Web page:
Java files handling: How to read Java files quickly and efficiently

Java files handling is a fundamental aspect of programming. There are many different ways to read files in Java. Just by looking for a Java example for simple file reading you may come across the following Java classes for working with files, for example InputStream, FileInputStream, DataInputStream, SequenceInputStream, Reader, InputStreamReader, FileReader, BufferedReader, FileChannel, SeekableByteChannel, Scanner, StreamTokenizer, Files and the like.

We’re pretty sure there will be more of those classes, and some of them didn’t make it on this list. Of course, we haven’t yet mentioned third-party external libraries for working with files, which are also available.

Most of the pre-defined classes for reading and writing files in Java are located in the packages and java.nio.file. With the introduction of the new Java NIO.2 (New I/O) file API, the situation became even more complicated, and how to work with files quickly and efficiently is often a question on programming forums even among experienced developers.

When working with files, we should know in advance what types of files we will be working with and therefore whether we need to read binary files (e.g. music in mp3 format) or text files. Whether the files are smaller and it’s better to load them entirely into memory, or we’re dealing with files that won’t fit into memory and will require a different type of processing, such as… reading and processing line by line.

Each of the file handling classes mentioned above has its use for specific cases. In general, however, we use binary data retrieval Stream classes and text Reader classes. Classes that have both of these expressions in their name combine binary and text data retrieval. for example Classes InputStreamReader consumes InputStream, but behaves itself as Reader. FileReader is basically a combination of FileInputStream with InputStreamReader.

As we can see from the preceding text, reading data in Java can get pretty messy, so in our article we’ll focus on three basic data loading scenarios that cover 90 percent of the use cases:

  • The simplest way of reading the whole text file into a variable of the String type, or list (and the binary file into a byte array).
  • Reading and processing large files that don’t fit entirely in memory.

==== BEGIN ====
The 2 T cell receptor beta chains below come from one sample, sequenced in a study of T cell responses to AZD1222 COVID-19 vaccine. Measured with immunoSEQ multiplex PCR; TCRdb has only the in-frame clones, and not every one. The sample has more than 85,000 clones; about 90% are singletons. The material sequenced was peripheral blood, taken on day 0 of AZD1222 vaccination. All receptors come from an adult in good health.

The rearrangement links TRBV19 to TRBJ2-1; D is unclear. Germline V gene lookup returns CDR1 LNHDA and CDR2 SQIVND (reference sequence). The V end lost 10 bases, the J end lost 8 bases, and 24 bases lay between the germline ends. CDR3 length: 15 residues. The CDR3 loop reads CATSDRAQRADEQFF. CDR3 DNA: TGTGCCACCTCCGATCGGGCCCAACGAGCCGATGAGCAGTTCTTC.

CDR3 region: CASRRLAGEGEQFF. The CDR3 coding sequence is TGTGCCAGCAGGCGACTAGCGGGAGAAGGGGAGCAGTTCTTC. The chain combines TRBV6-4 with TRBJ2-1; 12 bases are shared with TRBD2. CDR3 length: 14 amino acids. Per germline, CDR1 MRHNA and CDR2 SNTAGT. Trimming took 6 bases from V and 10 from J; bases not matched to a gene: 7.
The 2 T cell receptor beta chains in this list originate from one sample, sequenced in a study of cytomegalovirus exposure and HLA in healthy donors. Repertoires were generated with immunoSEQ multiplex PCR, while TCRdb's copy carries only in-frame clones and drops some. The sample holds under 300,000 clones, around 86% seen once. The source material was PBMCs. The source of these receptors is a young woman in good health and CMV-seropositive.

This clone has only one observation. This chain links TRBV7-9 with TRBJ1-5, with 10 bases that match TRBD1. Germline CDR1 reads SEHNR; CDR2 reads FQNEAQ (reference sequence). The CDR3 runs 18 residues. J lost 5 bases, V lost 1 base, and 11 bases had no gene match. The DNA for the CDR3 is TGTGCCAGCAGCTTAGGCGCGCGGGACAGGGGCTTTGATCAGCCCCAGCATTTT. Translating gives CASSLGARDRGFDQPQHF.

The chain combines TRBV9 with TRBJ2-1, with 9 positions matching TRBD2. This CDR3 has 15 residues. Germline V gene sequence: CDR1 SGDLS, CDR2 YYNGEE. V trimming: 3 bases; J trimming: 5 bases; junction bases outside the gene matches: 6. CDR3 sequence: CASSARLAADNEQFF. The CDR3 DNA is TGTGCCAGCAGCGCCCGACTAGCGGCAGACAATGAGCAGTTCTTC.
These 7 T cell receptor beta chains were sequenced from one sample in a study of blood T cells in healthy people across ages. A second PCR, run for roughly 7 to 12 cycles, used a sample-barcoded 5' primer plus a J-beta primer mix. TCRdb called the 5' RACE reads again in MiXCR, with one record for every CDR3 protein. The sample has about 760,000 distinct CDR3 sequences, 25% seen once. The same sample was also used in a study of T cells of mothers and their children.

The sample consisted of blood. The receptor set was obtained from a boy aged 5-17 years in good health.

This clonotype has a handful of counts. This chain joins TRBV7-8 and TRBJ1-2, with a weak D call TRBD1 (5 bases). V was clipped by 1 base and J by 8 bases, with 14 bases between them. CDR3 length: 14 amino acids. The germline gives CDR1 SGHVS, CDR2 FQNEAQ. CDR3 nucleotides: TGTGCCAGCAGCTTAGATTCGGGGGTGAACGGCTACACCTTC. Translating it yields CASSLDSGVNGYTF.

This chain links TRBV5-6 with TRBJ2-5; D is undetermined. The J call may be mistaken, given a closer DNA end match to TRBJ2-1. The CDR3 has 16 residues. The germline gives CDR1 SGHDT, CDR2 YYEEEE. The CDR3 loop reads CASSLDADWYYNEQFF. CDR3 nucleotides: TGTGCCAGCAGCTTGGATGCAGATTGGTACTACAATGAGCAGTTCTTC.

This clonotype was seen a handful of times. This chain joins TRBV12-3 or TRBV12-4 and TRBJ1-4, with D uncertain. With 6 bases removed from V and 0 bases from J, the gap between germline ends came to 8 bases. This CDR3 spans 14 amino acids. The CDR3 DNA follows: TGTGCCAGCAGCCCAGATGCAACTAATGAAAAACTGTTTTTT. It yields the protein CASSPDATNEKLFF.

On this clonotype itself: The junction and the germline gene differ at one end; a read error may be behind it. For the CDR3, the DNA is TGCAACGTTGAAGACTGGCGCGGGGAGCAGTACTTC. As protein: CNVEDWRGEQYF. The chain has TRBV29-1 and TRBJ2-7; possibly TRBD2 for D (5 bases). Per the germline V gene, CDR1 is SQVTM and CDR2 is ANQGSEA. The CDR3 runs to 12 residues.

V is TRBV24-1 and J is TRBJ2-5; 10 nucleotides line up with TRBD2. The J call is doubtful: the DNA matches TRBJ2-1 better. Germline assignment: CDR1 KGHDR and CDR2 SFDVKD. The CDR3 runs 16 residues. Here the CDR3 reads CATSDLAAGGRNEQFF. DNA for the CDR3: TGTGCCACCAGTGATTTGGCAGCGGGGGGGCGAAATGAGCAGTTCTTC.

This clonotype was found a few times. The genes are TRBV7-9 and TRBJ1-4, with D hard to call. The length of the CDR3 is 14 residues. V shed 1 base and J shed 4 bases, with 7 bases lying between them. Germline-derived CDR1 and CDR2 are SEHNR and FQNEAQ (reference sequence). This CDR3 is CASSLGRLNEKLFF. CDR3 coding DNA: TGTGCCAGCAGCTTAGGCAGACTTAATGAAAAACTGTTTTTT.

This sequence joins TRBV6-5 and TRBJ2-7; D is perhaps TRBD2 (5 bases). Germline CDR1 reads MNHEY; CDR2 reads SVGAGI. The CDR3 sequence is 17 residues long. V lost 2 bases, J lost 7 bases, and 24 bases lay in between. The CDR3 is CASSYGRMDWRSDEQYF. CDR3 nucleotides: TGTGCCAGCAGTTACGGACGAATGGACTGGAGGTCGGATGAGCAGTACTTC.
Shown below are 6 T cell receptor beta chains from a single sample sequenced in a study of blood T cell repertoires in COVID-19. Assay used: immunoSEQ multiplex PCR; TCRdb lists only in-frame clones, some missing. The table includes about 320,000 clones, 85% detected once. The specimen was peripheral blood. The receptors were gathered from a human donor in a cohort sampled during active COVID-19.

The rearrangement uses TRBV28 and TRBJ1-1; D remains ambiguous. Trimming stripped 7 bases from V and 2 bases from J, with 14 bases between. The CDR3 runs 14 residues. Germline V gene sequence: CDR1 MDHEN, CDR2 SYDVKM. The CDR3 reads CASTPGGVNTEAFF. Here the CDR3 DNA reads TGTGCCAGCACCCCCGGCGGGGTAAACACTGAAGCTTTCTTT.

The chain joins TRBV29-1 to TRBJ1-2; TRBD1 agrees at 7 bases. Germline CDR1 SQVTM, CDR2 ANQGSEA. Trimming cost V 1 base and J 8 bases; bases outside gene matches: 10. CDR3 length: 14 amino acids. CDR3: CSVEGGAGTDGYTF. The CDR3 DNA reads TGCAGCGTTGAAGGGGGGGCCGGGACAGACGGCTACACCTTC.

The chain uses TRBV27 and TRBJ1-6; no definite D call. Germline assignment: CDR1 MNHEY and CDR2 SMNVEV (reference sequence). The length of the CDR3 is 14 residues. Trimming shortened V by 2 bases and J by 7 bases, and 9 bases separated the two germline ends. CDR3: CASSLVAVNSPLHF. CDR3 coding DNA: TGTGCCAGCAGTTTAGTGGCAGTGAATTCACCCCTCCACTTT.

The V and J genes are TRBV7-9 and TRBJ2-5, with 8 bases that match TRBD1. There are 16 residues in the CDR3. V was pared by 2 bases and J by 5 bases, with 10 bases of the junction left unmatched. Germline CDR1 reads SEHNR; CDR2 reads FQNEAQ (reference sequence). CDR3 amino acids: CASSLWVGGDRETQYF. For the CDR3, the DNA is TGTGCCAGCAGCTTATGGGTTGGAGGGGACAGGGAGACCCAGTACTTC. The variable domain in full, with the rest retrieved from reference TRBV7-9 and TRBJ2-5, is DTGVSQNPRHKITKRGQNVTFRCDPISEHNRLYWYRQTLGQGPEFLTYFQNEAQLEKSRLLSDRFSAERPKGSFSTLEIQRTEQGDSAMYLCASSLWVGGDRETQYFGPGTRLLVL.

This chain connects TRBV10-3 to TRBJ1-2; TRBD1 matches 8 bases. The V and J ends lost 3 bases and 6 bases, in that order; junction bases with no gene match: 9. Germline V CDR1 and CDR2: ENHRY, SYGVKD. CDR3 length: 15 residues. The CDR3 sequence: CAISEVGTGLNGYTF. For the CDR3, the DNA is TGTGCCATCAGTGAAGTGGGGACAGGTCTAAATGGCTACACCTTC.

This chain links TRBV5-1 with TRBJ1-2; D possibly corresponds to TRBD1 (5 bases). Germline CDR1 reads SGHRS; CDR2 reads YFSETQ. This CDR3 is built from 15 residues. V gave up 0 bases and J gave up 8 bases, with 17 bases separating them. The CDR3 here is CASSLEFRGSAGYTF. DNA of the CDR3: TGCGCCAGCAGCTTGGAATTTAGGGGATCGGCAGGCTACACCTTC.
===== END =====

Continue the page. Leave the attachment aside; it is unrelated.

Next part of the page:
• Reading files whose content can be split by a separator, e.g. CSV files.

A short history of reading files in Java

Reading files using Java libraries was quite cumbersome until Java 7. The most commonly used class to read the file was FileInputStreamclass, which, in addition to exception handling, had to ensure that the stream was closed in case of a successful file read as well as in case of an error. Automatic closure of used resources (as we know it today with try-with-resources) did not exist back then. Therefore, many Java developers preferred third-party libraries such as Apache Commons or Google Guava, which provided much more convenient options.

That changed with the arrival of Java 7, which brought the long-awaited NIO.2 File APIwhich, besides a lot of functionality, also brought a helper class java.nio.file.Files, which can be used to read a whole text/binary file in one method.

Reading a binary file into a byte array

Using the Files.readAllBytes() method, we can read the contents of the entire file into the byte array:

import java.nio.file.Files;
import java.nio.file.Path;

String fileName = "fileName.dat";
byte[] bytes = Files.readAllBytes(Path.of(fileName));

The Path class represents an abstraction of a file and contains the path to the file in the file system.

Reading a text file into a variable of the String type

Since Java 11, it is possible to simply read the contents of an entire text file into a variable of type String using the Files.readString() method as follows:

import java.nio.file.Files;
import java.nio.file.Path;

String fileName = "fileName.dat";
String text = Files.readString(Path.of(fileName));

The readString() method uses the readAllBytes() method internally, and then converts the binary data into the desired string of type String.

Reading a text file line by line

Text files usually consist of multiple lines. If we want to read and process the text line by line, we can use a method available since Java 8 – readAllLines(), which does this automatically.